I just think the three-pronged planar approach--Sigil's doors/traditional planar travel, spelljamming (on the Astral Sea), and planeswalking--is just too fertile and rich in possibilities to pass up, or to overly differentiate into discreet settings that separate them.
 

Parmandur

Book-Friend
I'll quote myself from AcererakTriple6's thread:



Again, I'm not sure exactly which direction they're taking, but I could see it being something like this: no discreet Spelljammer setting book, but it taking a prominent place in adventures and a wider "multiverse" cap-setting.

I just think the three-pronged planar approach--Sigil's doors/traditional planar travel, spelljamming (on the Astral Sea), and planeswalking--is just too fertile and rich in possibilities to pass up, or to overly differentiate into discreet settings that separate them.
Alternatively, they could have Spelljamming as a Setting for physical travel between parts of the Prime Material, and then Planescape as a separate Settiing for Planar travel.
 

Alternatively, they could have Spelljamming as a Setting for physical travel between parts of the Prime Material, and then Planescape as a separate Settiing for Planar travel.

That depends entirely on how they handle Spelljamming, if it replace the Phligon or whatever that bloody word is with the Astral Plane, then their is no point in them being seperate settings anymore, or at least not completely seperate. But we will see.
 

Parmandur

Book-Friend
That depends entirely on how they handle Spelljamming, if it replace the Phligon or whatever that bloody word is with the Astral Plane, then their is no point in them being seperate settings anymore, or at least not completely seperate. But we will see.
Phlogiston. They're probably keeping it, guys, seriously,based on the principles that Perkins laid out in the "Canon" discussion.
 

teitan

Legend
Well thought out but a little, probably unintentional, revisionist history. 4e wasn't eclipsed by Pathfinder, it only outsold 4e during the wind down period when WOTC canceled a bunch of products. 4e's failure was more about WOTC not delivering the expected monetary levels for a "core brand" such as My Little Pony and Transformers while being kneecapped unlike those brands. They couldn't include novel sales, video games and other licensing while also not having accompanying media support like animation. Just a bad movie. The closest they got was Acquisitions Inc.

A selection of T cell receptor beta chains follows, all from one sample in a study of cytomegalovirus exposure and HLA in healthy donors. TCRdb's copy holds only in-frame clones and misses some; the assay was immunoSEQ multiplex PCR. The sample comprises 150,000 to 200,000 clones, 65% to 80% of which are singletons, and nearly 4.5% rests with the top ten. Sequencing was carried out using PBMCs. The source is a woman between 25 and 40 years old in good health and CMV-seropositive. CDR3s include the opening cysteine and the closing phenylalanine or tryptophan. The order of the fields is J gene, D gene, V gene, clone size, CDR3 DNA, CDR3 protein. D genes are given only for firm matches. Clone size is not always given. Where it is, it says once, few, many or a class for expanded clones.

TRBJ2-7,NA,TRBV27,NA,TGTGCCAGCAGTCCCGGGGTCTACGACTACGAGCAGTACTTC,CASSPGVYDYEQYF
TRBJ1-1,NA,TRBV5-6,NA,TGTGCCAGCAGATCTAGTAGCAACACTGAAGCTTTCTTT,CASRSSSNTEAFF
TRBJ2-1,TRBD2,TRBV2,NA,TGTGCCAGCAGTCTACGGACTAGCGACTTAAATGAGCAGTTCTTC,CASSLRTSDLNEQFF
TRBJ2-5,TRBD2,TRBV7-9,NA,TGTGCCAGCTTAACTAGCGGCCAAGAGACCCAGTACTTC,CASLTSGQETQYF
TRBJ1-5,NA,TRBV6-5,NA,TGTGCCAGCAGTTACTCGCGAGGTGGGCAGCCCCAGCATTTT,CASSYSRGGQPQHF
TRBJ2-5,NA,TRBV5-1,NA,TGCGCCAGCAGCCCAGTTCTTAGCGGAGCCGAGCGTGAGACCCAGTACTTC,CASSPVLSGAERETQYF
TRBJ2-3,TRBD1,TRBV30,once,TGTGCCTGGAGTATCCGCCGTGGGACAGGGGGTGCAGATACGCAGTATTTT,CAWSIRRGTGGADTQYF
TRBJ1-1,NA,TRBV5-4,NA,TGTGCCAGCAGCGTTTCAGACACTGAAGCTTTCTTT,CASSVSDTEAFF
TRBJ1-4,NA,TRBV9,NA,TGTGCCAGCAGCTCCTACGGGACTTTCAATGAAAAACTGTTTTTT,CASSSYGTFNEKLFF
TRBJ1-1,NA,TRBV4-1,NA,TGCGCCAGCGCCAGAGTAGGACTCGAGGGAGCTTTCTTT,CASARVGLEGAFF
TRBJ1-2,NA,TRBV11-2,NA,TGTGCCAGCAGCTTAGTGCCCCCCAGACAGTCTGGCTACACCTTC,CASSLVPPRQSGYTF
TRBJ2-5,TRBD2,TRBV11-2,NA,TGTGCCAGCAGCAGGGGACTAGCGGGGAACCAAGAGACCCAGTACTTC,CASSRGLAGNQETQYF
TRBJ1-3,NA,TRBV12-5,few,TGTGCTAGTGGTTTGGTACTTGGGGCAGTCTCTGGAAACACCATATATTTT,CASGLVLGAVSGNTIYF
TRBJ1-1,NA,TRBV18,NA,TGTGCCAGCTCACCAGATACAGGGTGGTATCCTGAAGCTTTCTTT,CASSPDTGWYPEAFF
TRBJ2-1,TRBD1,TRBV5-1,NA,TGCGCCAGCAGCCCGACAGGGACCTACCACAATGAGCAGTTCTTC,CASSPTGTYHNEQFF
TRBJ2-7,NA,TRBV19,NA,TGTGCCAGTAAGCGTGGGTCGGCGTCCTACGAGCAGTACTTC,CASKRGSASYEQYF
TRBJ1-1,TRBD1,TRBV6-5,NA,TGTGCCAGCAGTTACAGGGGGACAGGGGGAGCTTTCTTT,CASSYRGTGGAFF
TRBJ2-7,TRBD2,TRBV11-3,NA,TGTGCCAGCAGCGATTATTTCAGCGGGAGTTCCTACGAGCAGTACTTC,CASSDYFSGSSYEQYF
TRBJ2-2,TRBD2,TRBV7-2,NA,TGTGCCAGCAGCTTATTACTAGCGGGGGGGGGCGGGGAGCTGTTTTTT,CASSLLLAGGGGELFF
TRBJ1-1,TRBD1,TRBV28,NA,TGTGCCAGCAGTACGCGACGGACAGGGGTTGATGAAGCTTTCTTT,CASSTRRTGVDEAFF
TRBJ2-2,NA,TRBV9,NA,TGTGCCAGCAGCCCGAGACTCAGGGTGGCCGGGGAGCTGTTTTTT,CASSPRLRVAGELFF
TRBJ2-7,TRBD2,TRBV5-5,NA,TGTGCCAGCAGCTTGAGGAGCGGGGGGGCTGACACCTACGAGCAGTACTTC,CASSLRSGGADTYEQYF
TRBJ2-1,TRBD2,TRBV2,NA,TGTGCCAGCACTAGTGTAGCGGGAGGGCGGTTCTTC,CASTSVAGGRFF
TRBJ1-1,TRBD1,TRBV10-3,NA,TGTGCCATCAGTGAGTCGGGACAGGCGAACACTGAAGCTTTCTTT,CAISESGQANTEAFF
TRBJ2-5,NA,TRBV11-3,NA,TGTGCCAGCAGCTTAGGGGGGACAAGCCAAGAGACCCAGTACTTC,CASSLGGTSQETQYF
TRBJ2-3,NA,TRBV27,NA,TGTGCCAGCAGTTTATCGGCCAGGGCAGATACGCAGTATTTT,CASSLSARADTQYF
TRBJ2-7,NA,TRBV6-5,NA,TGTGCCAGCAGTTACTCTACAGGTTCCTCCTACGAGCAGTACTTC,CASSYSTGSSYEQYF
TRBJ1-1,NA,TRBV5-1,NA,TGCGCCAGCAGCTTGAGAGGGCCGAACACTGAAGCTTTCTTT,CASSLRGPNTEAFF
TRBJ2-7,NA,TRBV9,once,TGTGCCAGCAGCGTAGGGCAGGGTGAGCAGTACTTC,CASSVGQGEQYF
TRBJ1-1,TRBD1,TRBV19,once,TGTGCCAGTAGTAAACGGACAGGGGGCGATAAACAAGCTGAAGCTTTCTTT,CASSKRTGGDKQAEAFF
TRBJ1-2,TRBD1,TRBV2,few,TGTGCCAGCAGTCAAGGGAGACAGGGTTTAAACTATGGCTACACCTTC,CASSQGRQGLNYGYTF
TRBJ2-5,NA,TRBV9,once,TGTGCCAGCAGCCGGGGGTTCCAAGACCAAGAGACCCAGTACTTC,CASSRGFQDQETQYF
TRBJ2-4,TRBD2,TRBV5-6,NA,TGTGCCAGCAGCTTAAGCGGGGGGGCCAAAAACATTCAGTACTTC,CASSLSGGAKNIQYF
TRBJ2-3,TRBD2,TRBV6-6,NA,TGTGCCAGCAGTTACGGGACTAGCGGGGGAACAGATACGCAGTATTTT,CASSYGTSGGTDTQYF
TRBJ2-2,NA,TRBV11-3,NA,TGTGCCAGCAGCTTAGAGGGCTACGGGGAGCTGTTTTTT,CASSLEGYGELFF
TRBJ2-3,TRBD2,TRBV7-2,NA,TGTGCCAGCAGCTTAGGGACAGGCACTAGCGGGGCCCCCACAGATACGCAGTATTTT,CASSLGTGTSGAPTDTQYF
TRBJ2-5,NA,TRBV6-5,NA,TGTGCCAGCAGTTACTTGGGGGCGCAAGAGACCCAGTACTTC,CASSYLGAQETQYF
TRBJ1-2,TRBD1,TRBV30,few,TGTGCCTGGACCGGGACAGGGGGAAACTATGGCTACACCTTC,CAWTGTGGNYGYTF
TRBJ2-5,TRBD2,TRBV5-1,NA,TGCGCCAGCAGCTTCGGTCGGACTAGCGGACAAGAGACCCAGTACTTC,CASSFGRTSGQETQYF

They came incredibly close to that 50m level that Hasbro wanted but not in the timeframe that was required. You can tell by the sudden reduction and cancellations that their budget got suddenly slashed by Hasbro. Like any other toy line. It wasn't handled like an RPG because Hasbro didn't understand what an RPG is or the business model for one. The GSL was a disaster as the OGL was 3.x bread and butter. Still is an important part of most of the RPG industry! I am of the opinion it was the GSL that hampered 4e the most because it, more than 4e, was what led to Pathfinder and other games like DCC, 13th Age etc. Without it what would the support from 3PP have looked like?

4e did split the market but what was amazing about its success was that it brought in new players that did cover the loss of 3.5 players. Mearls said that 4e outsold 3.5. Outsold. Not as well as, Outsold. I think if Essentials were what we got instead, had they waited those 3-4 years I mentioned, it would have been a runaway success like 5e became.

They had no media, no royalties being collected toward their bottom line. They weren't trying to sell the brand to make it to that 50m, it was just the game that was used to measure. I wonder what the bottom line was with the novels, video games, licensing fees from GF9, Wizkids, etc would have made that number look like.
 


Parmandur

Book-Friend
"We decide, based on our understanding of the game’s history and audience, what artwork or lore to pull forward, what artwork or lore needs to change, and what artwork or lore should be buried so deep that it never again sees the light of day. We have a couple guiding principles:"

" - If the artwork holds up or the lore has been true in every past edition of the game, we think twice about changing it.

" - If the artwork or lore hasn’t withstood the test of time, we can update or discard it."